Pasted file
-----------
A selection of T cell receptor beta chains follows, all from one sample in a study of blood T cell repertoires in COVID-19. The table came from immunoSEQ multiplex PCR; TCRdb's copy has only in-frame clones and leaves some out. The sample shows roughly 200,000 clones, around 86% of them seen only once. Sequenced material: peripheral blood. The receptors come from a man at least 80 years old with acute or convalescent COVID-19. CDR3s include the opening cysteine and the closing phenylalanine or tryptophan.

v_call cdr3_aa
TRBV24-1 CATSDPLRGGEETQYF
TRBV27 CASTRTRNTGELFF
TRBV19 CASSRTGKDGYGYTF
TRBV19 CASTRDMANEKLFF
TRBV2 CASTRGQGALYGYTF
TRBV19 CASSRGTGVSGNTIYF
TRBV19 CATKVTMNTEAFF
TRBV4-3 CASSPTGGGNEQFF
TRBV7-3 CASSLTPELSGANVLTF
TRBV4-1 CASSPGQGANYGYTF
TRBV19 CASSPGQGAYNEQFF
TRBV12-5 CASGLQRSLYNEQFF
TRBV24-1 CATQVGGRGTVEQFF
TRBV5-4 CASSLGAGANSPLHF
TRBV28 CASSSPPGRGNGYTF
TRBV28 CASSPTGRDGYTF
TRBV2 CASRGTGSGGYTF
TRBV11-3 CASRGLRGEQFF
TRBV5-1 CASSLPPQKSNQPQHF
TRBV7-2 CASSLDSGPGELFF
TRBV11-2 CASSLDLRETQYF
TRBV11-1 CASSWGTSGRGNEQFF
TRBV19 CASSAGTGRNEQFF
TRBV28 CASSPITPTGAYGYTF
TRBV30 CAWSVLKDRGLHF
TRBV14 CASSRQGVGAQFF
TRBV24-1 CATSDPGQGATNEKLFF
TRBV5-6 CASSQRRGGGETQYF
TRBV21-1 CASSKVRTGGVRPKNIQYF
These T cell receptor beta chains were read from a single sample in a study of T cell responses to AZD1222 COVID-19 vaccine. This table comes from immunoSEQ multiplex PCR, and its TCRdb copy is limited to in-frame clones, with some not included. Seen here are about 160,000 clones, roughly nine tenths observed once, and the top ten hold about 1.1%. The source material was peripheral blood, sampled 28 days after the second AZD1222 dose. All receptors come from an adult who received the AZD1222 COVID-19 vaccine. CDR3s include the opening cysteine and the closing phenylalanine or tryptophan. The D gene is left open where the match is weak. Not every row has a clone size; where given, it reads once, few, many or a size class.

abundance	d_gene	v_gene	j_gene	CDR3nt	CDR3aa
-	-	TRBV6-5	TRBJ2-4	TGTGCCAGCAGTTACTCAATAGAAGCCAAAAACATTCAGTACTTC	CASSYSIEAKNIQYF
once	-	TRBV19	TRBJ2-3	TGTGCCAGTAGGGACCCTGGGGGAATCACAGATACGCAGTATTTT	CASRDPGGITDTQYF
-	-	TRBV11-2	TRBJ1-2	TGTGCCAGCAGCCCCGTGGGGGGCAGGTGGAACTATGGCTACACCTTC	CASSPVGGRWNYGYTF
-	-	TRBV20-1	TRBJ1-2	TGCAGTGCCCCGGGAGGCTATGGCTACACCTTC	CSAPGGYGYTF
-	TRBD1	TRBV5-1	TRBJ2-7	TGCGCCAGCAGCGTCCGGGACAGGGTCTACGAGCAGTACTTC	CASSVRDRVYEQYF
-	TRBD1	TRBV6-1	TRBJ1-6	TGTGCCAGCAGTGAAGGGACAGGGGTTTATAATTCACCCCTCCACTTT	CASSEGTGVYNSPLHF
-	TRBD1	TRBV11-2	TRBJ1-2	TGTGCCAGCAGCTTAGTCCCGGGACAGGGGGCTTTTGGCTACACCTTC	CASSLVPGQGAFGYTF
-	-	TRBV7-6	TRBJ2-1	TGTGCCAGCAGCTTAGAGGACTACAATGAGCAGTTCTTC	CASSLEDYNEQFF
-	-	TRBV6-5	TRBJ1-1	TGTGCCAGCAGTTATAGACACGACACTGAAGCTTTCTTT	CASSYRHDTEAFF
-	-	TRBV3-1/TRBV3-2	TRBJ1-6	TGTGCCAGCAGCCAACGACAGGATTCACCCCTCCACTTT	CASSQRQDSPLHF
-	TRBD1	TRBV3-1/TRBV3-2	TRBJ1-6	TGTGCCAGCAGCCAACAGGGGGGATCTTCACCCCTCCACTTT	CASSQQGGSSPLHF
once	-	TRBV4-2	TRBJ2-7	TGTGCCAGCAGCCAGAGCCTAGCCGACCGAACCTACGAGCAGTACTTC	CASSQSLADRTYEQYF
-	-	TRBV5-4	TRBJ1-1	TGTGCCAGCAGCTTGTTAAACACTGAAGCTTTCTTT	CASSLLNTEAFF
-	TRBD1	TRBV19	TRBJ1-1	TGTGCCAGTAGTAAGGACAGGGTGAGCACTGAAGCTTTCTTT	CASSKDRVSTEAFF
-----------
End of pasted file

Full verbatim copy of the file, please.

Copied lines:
A selection of T cell receptor beta chains follows, all from one sample in a study of blood T cell repertoires in COVID-19. The table came from immunoSEQ multiplex PCR; TCRdb's copy has only in-frame clones and leaves some out. The sample shows roughly 200,000 clones, around 86% of them seen only once. Sequenced material: peripheral blood. The receptors come from a man at least 80 years old with acute or convalescent COVID-19. CDR3s include the opening cysteine and the closing phenylalanine or tryptophan.

v_call cdr3_aa
TRBV24-1 CATSDPLRGGEETQYF
TRBV27 CASTRTRNTGELFF
TRBV19 CASSRTGKDGYGYTF
TRBV19 CASTRDMANEKLFF
TRBV2 CASTRGQGALYGYTF
TRBV19 CASSRGTGVSGNTIYF
TRBV19 CATKVTMNTEAFF
TRBV4-3 CASSPTGGGNEQFF
TRBV7-3 CASSLTPELSGANVLTF
TRBV4-1 CASSPGQGANYGYTF
TRBV19 CASSPGQGAYNEQFF
TRBV12-5 CASGLQRSLYNEQFF
TRBV24-1 CATQVGGRGTVEQFF
TRBV5-4 CASSLGAGANSPLHF
TRBV28 CASSSPPGRGNGYTF
TRBV28 CASSPTGRDGYTF
TRBV2 CASRGTGSGGYTF
TRBV11-3 CASRGLRGEQFF
TRBV5-1 CASSLPPQKSNQPQHF
TRBV7-2 CASSLDSGPGELFF
TRBV11-2 CASSLDLRETQYF
TRBV11-1 CASSWGTSGRGNEQFF
TRBV19 CASSAGTGRNEQFF
TRBV28 CASSPITPTGAYGYTF
TRBV30 CAWSVLKDRGLHF
TRBV14 CASSRQGVGAQFF
TRBV24-1 CATSDPGQGATNEKLFF
TRBV5-6 CASSQRRGGGETQYF
TRBV21-1 CASSKVRTGGVRPKNIQYF
These T cell receptor beta chains were read from a single sample in a study of T cell responses to AZD1222 COVID-19 vaccine. This table comes from immunoSEQ multiplex PCR, and its TCRdb copy is limited to in-frame clones, with some not included. Seen here are about 160,000 clones, roughly nine tenths observed once, and the top ten hold about 1.1%. The source material was peripheral blood, sampled 28 days after the second AZD1222 dose. All receptors come from an adult who received the AZD1222 COVID-19 vaccine. CDR3s include the opening cysteine and the closing phenylalanine or tryptophan. The D gene is left open where the match is weak. Not every row has a clone size; where given, it reads once, few, many or a size class.

abundance	d_gene	v_gene	j_gene	CDR3nt	CDR3aa
-	-	TRBV6-5	TRBJ2-4	TGTGCCAGCAGTTACTCAATAGAAGCCAAAAACATTCAGTACTTC	CASSYSIEAKNIQYF
once	-	TRBV19	TRBJ2-3	TGTGCCAGTAGGGACCCTGGGGGAATCACAGATACGCAGTATTTT	CASRDPGGITDTQYF
-	-	TRBV11-2	TRBJ1-2	TGTGCCAGCAGCCCCGTGGGGGGCAGGTGGAACTATGGCTACACCTTC	CASSPVGGRWNYGYTF
-	-	TRBV20-1	TRBJ1-2	TGCAGTGCCCCGGGAGGCTATGGCTACACCTTC	CSAPGGYGYTF
-	TRBD1	TRBV5-1	TRBJ2-7	TGCGCCAGCAGCGTCCGGGACAGGGTCTACGAGCAGTACTTC	CASSVRDRVYEQYF
-	TRBD1	TRBV6-1	TRBJ1-6	TGTGCCAGCAGTGAAGGGACAGGGGTTTATAATTCACCCCTCCACTTT	CASSEGTGVYNSPLHF
-	TRBD1	TRBV11-2	TRBJ1-2	TGTGCCAGCAGCTTAGTCCCGGGACAGGGGGCTTTTGGCTACACCTTC	CASSLVPGQGAFGYTF
-	-	TRBV7-6	TRBJ2-1	TGTGCCAGCAGCTTAGAGGACTACAATGAGCAGTTCTTC	CASSLEDYNEQFF
-	-	TRBV6-5	TRBJ1-1	TGTGCCAGCAGTTATAGACACGACACTGAAGCTTTCTTT	CASSYRHDTEAFF
-	-	TRBV3-1/TRBV3-2	TRBJ1-6	TGTGCCAGCAGCCAACGACAGGATTCACCCCTCCACTTT	CASSQRQDSPLHF
-	TRBD1	TRBV3-1/TRBV3-2	TRBJ1-6	TGTGCCAGCAGCCAACAGGGGGGATCTTCACCCCTCCACTTT	CASSQQGGSSPLHF
once	-	TRBV4-2	TRBJ2-7	TGTGCCAGCAGCCAGAGCCTAGCCGACCGAACCTACGAGCAGTACTTC	CASSQSLADRTYEQYF
-	-	TRBV5-4	TRBJ1-1	TGTGCCAGCAGCTTGTTAAACACTGAAGCTTTCTTT	CASSLLNTEAFF
-	TRBD1	TRBV19	TRBJ1-1	TGTGCCAGTAGTAAGGACAGGGTGAGCACTGAAGCTTTCTTT	CASSKDRVSTEAFF